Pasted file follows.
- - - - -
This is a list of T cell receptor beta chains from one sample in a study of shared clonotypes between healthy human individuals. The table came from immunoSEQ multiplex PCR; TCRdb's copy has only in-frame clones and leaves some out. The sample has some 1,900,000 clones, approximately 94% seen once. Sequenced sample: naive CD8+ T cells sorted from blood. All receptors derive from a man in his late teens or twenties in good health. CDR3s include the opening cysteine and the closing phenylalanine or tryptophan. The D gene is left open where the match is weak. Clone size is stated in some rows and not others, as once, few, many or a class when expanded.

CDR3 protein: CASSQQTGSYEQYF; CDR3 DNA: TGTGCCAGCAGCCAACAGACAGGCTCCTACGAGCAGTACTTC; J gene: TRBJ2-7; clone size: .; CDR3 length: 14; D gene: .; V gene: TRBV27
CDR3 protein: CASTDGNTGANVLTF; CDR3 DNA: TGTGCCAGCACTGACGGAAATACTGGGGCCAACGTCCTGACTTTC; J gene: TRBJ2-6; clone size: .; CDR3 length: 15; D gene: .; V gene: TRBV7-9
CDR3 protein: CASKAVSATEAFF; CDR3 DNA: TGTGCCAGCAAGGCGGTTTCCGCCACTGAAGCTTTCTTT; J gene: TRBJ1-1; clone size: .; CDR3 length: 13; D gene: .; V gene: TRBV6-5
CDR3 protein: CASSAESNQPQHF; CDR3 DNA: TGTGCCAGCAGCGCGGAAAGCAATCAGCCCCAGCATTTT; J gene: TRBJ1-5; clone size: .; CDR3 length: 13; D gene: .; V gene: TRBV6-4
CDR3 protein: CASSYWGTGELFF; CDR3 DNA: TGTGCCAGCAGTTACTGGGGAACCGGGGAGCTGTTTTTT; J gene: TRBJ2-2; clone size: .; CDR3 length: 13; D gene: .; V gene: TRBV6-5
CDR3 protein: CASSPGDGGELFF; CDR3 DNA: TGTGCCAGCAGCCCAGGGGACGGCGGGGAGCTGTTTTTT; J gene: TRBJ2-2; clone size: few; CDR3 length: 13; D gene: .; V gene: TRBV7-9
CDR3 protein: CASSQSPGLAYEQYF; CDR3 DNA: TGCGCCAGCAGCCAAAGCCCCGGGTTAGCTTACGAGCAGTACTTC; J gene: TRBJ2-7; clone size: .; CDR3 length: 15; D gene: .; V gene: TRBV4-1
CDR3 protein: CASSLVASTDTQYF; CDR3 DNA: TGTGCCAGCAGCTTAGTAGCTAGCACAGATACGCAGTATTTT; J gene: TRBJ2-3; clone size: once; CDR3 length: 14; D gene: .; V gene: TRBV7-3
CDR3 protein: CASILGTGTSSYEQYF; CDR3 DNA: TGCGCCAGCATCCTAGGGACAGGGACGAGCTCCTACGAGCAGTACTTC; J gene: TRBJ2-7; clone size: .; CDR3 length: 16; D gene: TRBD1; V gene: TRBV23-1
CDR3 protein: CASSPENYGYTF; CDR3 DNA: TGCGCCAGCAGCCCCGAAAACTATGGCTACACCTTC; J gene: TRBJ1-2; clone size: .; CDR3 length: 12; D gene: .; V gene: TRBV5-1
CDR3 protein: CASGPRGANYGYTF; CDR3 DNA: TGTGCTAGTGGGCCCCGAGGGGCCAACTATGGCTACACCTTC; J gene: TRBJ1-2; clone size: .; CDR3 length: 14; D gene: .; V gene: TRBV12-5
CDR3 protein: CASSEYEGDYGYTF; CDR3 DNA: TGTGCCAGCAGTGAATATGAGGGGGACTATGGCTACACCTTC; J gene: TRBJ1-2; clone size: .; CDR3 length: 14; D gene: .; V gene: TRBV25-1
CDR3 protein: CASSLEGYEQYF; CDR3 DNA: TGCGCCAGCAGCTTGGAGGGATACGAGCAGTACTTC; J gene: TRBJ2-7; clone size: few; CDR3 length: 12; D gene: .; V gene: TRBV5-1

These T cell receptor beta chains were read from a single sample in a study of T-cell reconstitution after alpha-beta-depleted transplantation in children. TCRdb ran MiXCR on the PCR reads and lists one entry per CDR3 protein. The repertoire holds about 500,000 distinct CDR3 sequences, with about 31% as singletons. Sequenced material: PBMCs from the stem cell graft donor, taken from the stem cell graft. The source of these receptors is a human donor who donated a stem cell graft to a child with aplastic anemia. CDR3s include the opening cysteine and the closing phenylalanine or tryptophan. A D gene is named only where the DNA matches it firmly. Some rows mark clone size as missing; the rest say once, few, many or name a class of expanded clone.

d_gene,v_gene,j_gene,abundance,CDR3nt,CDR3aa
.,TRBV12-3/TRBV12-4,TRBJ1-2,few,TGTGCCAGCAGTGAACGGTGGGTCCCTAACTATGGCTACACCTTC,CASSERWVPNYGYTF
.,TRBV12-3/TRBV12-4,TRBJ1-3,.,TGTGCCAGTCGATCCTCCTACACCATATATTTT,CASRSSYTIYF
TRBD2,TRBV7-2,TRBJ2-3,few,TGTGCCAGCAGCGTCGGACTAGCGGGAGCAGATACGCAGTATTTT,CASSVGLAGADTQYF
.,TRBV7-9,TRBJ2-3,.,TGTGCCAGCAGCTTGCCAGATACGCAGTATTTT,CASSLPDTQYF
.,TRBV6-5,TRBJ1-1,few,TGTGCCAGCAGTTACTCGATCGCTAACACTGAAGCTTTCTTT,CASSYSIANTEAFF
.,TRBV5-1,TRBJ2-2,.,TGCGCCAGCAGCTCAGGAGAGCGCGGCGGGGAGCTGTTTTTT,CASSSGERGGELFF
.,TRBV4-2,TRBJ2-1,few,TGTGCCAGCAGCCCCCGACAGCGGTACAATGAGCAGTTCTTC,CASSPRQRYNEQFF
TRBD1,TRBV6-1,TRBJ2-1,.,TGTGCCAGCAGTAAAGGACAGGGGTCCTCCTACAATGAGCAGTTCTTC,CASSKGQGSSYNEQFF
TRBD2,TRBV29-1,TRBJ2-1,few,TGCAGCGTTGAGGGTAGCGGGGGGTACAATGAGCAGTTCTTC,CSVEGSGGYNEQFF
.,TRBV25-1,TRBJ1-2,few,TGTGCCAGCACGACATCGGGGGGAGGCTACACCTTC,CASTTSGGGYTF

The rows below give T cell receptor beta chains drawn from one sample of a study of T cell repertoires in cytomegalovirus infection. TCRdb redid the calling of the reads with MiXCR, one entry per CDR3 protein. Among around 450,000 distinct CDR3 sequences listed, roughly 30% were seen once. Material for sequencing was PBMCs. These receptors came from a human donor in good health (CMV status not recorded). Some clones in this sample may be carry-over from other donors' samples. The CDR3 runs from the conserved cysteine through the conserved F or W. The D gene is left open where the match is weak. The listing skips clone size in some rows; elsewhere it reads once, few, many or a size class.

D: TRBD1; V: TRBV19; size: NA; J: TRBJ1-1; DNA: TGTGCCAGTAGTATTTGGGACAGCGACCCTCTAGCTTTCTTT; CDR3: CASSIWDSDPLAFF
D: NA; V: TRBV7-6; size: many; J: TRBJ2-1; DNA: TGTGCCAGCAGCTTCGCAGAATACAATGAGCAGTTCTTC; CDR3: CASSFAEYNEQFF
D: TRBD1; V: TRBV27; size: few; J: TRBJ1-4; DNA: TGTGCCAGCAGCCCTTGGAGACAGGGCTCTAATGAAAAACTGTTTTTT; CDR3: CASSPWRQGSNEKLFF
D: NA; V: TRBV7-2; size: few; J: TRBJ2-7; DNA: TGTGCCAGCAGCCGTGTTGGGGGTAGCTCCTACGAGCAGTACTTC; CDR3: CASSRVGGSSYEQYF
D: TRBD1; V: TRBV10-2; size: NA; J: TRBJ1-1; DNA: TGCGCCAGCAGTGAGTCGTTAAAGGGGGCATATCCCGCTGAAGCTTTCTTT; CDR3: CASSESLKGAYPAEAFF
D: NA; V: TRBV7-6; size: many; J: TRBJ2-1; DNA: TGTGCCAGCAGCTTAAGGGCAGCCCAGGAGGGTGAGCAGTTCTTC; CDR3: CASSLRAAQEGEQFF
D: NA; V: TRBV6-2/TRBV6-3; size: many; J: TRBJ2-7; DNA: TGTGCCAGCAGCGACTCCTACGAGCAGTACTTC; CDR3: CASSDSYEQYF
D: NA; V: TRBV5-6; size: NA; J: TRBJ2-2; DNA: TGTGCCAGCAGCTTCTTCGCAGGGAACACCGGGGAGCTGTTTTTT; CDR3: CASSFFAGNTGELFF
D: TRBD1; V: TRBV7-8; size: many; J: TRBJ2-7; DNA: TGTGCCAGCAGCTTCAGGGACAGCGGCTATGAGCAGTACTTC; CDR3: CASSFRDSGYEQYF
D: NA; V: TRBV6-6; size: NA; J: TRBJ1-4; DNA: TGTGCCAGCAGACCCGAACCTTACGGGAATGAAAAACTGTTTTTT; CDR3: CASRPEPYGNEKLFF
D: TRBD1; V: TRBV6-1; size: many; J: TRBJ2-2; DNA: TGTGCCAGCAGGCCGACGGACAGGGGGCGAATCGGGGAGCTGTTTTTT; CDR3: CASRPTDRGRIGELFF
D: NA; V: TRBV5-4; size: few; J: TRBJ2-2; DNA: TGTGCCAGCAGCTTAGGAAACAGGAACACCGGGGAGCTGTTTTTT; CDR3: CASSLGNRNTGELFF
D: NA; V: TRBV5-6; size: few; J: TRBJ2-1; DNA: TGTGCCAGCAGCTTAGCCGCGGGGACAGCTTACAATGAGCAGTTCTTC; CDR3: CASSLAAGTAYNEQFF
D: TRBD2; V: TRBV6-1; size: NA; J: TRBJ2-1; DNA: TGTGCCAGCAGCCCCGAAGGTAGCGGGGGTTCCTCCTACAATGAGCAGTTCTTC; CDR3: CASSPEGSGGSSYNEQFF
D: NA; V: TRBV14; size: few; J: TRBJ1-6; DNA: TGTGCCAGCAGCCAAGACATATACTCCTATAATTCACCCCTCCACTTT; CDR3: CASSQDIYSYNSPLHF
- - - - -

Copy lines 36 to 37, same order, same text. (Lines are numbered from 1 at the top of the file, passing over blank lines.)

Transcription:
D: TRBD1; V: TRBV7-8; size: many; J: TRBJ2-7; DNA: TGTGCCAGCAGCTTCAGGGACAGCGGCTATGAGCAGTACTTC; CDR3: CASSFRDSGYEQYF
D: NA; V: TRBV6-6; size: NA; J: TRBJ1-4; DNA: TGTGCCAGCAGACCCGAACCTTACGGGAATGAAAAACTGTTTTTT; CDR3: CASRPEPYGNEKLFF